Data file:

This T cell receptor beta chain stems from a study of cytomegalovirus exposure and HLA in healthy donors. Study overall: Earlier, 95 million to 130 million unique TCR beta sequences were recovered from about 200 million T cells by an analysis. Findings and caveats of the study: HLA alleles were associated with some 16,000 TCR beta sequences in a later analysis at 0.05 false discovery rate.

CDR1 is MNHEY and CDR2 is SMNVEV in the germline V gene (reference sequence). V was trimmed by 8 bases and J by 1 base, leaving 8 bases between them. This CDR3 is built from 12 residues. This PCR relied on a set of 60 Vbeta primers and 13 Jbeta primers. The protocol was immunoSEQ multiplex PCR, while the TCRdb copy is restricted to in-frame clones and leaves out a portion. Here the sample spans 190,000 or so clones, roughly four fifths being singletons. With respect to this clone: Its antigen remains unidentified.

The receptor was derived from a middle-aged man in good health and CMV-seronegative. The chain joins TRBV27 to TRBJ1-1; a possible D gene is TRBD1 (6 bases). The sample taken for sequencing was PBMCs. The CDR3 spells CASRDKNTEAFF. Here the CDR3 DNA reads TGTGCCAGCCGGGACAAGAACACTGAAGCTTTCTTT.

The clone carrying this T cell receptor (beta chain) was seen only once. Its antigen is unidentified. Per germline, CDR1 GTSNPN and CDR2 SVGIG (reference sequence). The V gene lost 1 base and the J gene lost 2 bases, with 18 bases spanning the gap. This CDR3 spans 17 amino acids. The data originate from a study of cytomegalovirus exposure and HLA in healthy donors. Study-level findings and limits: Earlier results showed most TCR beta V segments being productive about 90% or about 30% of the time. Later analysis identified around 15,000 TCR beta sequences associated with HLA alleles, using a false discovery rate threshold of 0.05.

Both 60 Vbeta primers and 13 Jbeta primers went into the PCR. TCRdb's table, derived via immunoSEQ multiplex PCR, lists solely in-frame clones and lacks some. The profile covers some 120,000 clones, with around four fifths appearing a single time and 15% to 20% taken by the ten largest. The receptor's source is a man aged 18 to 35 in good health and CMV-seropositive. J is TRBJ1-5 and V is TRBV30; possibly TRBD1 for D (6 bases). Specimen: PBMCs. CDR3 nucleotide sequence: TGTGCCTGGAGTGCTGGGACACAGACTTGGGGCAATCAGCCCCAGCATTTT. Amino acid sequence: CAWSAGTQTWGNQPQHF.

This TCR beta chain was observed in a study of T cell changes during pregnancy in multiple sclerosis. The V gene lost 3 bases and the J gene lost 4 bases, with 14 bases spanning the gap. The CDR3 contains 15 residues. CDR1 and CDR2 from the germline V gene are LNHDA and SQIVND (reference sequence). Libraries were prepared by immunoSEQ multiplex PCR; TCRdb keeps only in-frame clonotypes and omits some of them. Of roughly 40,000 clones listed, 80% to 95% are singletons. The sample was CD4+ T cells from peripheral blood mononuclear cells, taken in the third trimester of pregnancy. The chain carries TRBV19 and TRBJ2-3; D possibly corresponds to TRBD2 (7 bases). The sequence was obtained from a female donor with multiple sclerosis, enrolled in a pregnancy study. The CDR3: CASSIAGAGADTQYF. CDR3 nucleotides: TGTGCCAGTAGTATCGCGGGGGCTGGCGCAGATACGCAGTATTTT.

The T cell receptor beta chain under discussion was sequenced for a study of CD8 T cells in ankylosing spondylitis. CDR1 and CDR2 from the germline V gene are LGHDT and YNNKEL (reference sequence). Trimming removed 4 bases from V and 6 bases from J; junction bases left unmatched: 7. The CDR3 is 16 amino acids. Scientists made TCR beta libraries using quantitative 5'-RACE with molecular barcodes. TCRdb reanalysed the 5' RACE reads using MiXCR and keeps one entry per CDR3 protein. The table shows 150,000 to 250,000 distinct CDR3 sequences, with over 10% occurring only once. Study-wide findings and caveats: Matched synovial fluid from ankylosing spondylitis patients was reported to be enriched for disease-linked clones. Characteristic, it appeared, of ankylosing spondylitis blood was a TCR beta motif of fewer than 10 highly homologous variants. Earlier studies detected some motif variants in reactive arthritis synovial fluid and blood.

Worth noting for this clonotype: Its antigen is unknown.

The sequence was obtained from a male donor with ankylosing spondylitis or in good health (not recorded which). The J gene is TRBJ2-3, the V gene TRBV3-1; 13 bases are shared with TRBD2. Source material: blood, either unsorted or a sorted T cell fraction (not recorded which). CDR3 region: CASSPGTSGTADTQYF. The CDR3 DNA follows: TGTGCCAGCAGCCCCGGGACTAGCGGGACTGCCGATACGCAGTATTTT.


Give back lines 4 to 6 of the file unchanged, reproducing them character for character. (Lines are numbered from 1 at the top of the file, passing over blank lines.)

The clone carrying this T cell receptor (beta chain) was seen only once. Its antigen is unidentified. Per germline, CDR1 GTSNPN and CDR2 SVGIG (reference sequence). The V gene lost 1 base and the J gene lost 2 bases, with 18 bases spanning the gap. This CDR3 spans 17 amino acids. The data originate from a study of cytomegalovirus exposure and HLA in healthy donors. Study-level findings and limits: Earlier results showed most TCR beta V segments being productive about 90% or about 30% of the time. Later analysis identified around 15,000 TCR beta sequences associated with HLA alleles, using a false discovery rate threshold of 0.05.

Both 60 Vbeta primers and 13 Jbeta primers went into the PCR. TCRdb's table, derived via immunoSEQ multiplex PCR, lists solely in-frame clones and lacks some. The profile covers some 120,000 clones, with around four fifths appearing a single time and 15% to 20% taken by the ten largest. The receptor's source is a man aged 18 to 35 in good health and CMV-seropositive. J is TRBJ1-5 and V is TRBV30; possibly TRBD1 for D (6 bases). Specimen: PBMCs. CDR3 nucleotide sequence: TGTGCCTGGAGTGCTGGGACACAGACTTGGGGCAATCAGCCCCAGCATTTT. Amino acid sequence: CAWSAGTQTWGNQPQHF.

This TCR beta chain was observed in a study of T cell changes during pregnancy in multiple sclerosis. The V gene lost 3 bases and the J gene lost 4 bases, with 14 bases spanning the gap. The CDR3 contains 15 residues. CDR1 and CDR2 from the germline V gene are LNHDA and SQIVND (reference sequence). Libraries were prepared by immunoSEQ multiplex PCR; TCRdb keeps only in-frame clonotypes and omits some of them. Of roughly 40,000 clones listed, 80% to 95% are singletons. The sample was CD4+ T cells from peripheral blood mononuclear cells, taken in the third trimester of pregnancy. The chain carries TRBV19 and TRBJ2-3; D possibly corresponds to TRBD2 (7 bases). The sequence was obtained from a female donor with multiple sclerosis, enrolled in a pregnancy study. The CDR3: CASSIAGAGADTQYF. CDR3 nucleotides: TGTGCCAGTAGTATCGCGGGGGCTGGCGCAGATACGCAGTATTTT.